If I’ve interpreted your view correctly – i.e., that everyone can’t make errant forecasts all of the time – then this would seem to a proposition no sane modeler of expectations could reject. Allowing a few market participants to forecast correctly from time to time isn’t a very demanding requirement.

    “Beliefs are fundamental!” It may be worth distinguishing between two kinds of beliefs: 1) beliefs about future states of nature, e.g., winter temperatures in New England next year; and 2) beliefs about future states of the economy that depend on conjectures about the future beliefs of others [Keynes’ “beauty contest”]. The first kind of beliefs can’t be self-fulfilling, but the second kind can be. By the same token, and more importantly, self-fulfilling beliefs need not be held by everyone. If a preponderance of firms believes employment will be high, then it will be high. But everyone’s expectations won’t be fulfilled. So, to conclude with a question, does your conception of a “belief function,” that is, your operationalization of “animal spirits,” assume that all agents experience the same degree of optimism or pessimism (or whatever measure of “animal spirits” you use in your model)?

    P.S. This is one of the most intriguing posts I’ve ever read!

  2. Thanks for your comment Greg.

    I'm a little more demanding than "allowing in a few market participants to forecast correctly from time to time". I want the belief function to have the property that it coincides with RE in stationary environments.

    Yes: it's worth separating beliefs about the state of nature from beliefs about others' beliefs.

    All of my existing work assumes homogenous beliefs. Agents are willing to trade because they have different preferences over outcomes. The issue of heterogeneity of beliefs is, for me, an important open question.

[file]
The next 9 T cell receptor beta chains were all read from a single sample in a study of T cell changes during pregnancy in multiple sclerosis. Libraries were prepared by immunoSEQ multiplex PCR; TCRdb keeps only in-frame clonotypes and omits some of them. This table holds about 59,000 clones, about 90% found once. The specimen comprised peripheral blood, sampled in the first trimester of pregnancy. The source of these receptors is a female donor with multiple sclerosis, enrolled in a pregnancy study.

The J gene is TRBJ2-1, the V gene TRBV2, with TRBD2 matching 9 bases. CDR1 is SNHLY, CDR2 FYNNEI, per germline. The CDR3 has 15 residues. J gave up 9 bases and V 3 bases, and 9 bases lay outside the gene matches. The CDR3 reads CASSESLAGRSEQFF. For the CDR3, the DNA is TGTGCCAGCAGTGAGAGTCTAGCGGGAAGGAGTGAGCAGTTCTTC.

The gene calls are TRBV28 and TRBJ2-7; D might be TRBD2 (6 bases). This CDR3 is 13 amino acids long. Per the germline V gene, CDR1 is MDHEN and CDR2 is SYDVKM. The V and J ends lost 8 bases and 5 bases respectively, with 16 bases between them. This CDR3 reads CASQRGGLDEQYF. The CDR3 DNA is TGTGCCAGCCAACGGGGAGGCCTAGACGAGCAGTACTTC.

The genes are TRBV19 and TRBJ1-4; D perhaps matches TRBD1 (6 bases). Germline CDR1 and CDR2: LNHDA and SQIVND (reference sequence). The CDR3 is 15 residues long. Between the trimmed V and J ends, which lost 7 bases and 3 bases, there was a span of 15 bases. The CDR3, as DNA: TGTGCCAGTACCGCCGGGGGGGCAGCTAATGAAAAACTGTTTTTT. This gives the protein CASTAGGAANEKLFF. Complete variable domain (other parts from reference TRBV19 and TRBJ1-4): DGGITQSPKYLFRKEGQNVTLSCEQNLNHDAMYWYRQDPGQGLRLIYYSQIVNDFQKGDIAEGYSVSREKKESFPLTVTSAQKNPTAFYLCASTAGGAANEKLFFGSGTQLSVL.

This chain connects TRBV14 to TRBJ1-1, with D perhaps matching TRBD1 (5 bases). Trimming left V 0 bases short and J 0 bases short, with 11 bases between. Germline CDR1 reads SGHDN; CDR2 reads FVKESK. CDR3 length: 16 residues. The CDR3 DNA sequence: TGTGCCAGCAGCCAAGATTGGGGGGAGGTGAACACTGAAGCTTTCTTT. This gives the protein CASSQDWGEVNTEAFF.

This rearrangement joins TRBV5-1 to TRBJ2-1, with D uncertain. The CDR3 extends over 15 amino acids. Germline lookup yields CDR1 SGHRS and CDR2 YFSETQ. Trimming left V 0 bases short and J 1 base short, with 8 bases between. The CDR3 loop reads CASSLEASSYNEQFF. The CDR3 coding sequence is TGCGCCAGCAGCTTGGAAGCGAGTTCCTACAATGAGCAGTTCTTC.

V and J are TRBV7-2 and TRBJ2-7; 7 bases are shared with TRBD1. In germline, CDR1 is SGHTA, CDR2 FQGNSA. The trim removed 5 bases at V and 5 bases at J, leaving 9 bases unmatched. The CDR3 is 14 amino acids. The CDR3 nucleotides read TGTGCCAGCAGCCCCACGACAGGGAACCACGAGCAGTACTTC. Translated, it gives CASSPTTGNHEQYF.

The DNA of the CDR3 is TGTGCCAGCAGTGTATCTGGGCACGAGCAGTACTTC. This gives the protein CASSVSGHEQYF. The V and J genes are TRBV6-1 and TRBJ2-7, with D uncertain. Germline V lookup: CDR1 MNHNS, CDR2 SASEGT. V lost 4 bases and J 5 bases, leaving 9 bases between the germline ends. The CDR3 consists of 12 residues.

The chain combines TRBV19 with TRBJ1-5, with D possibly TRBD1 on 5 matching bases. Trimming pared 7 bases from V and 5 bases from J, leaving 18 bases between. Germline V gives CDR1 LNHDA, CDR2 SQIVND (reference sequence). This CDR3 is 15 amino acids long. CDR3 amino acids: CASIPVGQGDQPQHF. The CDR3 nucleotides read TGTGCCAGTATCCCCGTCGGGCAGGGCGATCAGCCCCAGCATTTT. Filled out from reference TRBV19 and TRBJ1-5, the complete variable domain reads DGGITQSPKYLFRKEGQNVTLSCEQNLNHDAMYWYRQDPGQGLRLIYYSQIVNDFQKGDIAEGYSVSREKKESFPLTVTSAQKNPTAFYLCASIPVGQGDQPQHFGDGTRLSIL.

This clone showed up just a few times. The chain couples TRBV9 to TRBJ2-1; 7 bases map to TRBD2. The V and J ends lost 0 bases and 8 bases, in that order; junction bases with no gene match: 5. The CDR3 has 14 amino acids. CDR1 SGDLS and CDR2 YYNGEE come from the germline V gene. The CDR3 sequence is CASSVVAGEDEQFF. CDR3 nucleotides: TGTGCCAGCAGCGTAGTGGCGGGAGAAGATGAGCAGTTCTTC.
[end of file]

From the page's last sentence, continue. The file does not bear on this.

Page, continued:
3. Roger Farmer
    " Agents are willing to trade because they have different preferences over outcomes"

    Yes, but can there be *speculative* trade (in financial mkts) with multiple RE equilibria? The problem arises from Aumann's famous Agreeing to Disagree theorem.:
    " If two people have the same priors, and their posteriors for an event E are common knowledge, then these posteriors are equal."

    Also Milgram and Stokey (1982), Information, trade and common knowledge :
    "... when risk-averse traders begin at a Pareto optimal allocation (relative to their prior beliefs) and then receive private information (which disturbs the marginal conditions), they can still never agree to any non-null trade"

    The evidence for speculative trades in financial markets is, I think, pretty strong.

    Also, in the broader macroeconomy, a fair case can be made that the severity and persistence of the current recession has something to do with agents' pre-crisis plans not being realized.

    "The issue of heterogeneity of beliefs is, for me, an important open question."

    Good to read this. If only more equilibrium theorists were as open-minded, the criticism of RE would have been much more muted. After all, even most critics would concede that the idea of RE is certainly important in many contexts, and multiple equilibria perhaps even more so.

    1. Stokey and Milgrom no trade result assumes pareto optimality. Speculative trade can occur under RE if the world is pareto inefficient.

    2. hermanq and daniels
      Thanks for your comments.

      daniels is right about the no trade theorem. In my work, the set of participants is changing over time and that leads to trade in asset markets. I'm not sure how to identify a 'speculative trade'. In my work, everyone agrees about ex ante probabilities and that, I think, is what hermanq is uncomfortable with.

      The assumption of common priors is indeed a very strong assumption and one that I think it worth relaxing.

      There is a growing acceptance in the research community of models that drop the strong form of rational expectations; but no agreement yet of what to replace it with.